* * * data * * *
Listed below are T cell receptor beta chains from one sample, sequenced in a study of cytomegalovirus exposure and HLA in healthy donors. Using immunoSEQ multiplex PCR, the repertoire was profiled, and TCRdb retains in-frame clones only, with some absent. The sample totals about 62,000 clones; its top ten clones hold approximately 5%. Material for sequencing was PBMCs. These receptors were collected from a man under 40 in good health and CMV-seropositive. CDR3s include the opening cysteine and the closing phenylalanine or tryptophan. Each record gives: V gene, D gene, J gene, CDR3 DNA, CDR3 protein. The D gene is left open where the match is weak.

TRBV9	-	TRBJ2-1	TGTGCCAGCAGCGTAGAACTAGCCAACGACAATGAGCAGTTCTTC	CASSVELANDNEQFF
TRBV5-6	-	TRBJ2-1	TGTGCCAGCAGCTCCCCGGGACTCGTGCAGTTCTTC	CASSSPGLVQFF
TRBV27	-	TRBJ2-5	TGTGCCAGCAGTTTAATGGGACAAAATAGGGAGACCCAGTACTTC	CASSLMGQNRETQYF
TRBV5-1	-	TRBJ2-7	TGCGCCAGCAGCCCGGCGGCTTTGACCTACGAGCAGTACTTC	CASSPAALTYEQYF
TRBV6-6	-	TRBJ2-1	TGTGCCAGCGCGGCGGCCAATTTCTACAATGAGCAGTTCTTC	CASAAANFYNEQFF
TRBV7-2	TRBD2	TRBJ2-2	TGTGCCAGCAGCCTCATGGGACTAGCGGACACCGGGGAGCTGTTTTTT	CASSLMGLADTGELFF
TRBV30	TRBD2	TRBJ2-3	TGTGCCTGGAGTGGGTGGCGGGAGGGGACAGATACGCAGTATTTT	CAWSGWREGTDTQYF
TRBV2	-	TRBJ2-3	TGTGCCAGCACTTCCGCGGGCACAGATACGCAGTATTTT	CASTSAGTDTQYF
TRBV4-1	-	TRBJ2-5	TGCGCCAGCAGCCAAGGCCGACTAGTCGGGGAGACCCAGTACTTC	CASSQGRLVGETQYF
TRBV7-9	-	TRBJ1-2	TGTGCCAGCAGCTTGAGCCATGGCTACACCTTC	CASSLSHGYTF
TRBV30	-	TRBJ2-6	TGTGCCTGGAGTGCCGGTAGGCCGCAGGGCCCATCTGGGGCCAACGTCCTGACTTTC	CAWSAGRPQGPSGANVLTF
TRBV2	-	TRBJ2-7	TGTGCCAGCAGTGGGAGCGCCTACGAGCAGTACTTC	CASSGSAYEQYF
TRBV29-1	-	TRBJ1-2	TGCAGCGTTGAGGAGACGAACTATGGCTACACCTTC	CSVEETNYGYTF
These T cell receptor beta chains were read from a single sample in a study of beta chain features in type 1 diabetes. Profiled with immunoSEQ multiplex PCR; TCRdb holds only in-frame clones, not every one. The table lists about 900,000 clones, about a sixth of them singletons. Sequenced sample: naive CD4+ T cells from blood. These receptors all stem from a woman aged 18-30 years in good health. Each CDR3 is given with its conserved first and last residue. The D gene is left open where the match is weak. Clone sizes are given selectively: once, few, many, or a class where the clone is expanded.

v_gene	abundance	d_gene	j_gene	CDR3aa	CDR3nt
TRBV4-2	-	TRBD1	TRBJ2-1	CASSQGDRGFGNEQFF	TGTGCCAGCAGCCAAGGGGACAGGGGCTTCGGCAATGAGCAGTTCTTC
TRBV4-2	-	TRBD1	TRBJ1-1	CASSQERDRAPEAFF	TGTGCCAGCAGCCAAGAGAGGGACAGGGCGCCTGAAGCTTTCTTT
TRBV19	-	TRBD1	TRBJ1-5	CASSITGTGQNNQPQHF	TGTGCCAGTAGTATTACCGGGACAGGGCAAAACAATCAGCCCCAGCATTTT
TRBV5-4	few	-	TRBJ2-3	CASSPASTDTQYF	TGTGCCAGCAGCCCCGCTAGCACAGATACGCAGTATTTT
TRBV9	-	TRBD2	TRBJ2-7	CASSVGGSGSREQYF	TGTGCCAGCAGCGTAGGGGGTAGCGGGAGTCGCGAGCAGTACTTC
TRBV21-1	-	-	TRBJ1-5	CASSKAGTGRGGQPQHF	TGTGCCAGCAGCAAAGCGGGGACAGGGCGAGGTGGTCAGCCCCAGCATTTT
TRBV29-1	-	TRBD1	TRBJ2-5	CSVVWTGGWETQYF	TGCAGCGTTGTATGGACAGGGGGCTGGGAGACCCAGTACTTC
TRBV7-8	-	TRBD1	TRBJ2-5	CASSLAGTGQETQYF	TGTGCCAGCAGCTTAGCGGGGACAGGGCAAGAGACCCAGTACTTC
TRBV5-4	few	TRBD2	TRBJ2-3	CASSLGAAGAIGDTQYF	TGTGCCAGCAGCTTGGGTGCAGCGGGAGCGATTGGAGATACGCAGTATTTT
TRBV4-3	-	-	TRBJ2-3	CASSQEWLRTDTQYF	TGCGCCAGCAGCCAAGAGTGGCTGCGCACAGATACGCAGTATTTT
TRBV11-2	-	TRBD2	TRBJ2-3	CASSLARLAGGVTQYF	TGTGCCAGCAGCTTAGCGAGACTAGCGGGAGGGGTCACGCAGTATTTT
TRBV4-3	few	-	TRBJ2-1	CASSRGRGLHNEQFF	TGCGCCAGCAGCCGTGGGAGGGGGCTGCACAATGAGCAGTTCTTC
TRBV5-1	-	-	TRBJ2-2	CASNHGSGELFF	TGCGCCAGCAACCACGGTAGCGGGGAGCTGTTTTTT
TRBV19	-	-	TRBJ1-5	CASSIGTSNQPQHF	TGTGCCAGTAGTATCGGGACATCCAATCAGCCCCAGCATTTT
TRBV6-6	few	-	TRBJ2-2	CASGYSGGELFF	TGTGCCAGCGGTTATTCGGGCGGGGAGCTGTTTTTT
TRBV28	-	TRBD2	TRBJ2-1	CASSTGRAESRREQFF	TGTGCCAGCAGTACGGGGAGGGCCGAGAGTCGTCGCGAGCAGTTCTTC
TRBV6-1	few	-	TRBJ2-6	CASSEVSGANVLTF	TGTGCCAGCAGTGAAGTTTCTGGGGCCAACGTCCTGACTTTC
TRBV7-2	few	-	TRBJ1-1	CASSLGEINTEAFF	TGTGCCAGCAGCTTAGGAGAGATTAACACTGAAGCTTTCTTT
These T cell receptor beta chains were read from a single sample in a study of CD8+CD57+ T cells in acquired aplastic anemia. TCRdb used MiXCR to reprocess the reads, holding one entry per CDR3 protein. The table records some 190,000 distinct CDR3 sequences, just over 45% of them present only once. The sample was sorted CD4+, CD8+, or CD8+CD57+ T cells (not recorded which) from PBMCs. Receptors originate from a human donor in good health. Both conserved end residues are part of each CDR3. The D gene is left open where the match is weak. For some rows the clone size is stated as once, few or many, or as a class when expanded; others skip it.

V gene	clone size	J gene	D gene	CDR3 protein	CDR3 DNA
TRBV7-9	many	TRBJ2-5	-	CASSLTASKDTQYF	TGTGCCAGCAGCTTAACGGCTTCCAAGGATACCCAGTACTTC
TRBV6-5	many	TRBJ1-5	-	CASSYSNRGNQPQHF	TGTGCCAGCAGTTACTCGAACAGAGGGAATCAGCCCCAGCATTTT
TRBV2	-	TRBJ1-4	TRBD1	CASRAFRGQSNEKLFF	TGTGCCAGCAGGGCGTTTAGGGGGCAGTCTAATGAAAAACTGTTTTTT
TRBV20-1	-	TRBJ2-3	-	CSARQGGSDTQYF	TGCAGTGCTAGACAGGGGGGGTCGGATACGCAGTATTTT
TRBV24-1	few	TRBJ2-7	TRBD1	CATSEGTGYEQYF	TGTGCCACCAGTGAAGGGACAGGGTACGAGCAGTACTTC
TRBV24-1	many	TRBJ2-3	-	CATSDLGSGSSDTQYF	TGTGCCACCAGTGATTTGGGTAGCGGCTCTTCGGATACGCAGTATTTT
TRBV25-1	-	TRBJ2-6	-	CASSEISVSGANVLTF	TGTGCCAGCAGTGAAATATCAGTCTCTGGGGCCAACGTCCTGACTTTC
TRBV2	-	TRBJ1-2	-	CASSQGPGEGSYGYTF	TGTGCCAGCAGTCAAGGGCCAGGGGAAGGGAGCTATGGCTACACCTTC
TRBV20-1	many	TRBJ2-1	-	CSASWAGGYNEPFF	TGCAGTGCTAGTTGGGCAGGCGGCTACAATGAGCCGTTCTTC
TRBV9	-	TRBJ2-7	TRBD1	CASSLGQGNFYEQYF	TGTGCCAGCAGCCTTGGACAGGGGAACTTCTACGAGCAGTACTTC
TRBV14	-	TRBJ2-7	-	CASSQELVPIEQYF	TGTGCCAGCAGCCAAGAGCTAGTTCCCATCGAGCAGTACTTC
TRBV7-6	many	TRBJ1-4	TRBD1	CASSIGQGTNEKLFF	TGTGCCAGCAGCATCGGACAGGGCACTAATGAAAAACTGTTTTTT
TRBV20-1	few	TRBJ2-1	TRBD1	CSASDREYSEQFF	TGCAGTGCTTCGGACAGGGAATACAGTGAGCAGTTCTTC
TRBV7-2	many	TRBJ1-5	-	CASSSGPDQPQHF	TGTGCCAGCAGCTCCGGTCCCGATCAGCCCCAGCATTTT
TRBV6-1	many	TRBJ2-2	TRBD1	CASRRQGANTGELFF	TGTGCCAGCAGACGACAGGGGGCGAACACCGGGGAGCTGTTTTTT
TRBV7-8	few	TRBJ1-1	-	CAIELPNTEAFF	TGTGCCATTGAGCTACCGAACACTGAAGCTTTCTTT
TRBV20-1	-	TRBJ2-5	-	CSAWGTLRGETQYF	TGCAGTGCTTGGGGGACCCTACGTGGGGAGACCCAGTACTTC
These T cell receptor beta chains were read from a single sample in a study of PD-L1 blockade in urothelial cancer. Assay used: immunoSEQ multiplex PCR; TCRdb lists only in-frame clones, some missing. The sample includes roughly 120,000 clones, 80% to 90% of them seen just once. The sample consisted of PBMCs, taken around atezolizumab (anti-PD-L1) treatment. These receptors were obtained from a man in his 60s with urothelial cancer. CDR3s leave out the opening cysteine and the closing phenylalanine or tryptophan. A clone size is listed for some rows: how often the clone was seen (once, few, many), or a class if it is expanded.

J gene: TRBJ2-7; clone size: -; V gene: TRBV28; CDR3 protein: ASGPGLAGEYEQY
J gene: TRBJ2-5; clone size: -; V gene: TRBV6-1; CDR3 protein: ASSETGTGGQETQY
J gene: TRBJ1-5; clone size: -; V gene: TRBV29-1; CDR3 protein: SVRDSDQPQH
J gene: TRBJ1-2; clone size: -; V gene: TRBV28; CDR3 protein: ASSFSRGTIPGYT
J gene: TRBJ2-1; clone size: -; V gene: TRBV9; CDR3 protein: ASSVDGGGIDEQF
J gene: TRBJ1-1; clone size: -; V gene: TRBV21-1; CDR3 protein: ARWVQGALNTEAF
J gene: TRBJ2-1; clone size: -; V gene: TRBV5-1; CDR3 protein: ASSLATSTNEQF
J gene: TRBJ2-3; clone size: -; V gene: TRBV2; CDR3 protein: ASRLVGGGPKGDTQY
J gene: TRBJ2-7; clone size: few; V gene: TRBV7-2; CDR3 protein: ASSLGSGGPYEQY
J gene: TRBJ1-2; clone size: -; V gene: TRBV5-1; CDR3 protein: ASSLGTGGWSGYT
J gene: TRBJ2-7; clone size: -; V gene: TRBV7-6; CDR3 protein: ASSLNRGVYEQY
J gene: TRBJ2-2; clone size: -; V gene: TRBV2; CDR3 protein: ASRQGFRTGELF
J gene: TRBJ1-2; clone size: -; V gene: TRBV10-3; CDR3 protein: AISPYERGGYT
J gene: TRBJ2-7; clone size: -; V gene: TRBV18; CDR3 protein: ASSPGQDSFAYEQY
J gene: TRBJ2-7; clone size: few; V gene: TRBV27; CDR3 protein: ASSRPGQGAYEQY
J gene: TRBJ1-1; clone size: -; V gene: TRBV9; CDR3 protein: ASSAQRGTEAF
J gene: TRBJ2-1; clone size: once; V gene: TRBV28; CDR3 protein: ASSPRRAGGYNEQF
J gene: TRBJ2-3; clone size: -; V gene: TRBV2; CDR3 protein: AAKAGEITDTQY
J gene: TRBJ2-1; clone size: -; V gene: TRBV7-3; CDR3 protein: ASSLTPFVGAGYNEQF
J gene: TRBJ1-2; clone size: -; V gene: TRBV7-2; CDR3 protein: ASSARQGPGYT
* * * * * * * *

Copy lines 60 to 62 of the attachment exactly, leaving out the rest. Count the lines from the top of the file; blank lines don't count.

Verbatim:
J gene: TRBJ1-1; clone size: -; V gene: TRBV21-1; CDR3 protein: ARWVQGALNTEAF
J gene: TRBJ2-1; clone size: -; V gene: TRBV5-1; CDR3 protein: ASSLATSTNEQF
J gene: TRBJ2-3; clone size: -; V gene: TRBV2; CDR3 protein: ASRLVGGGPKGDTQY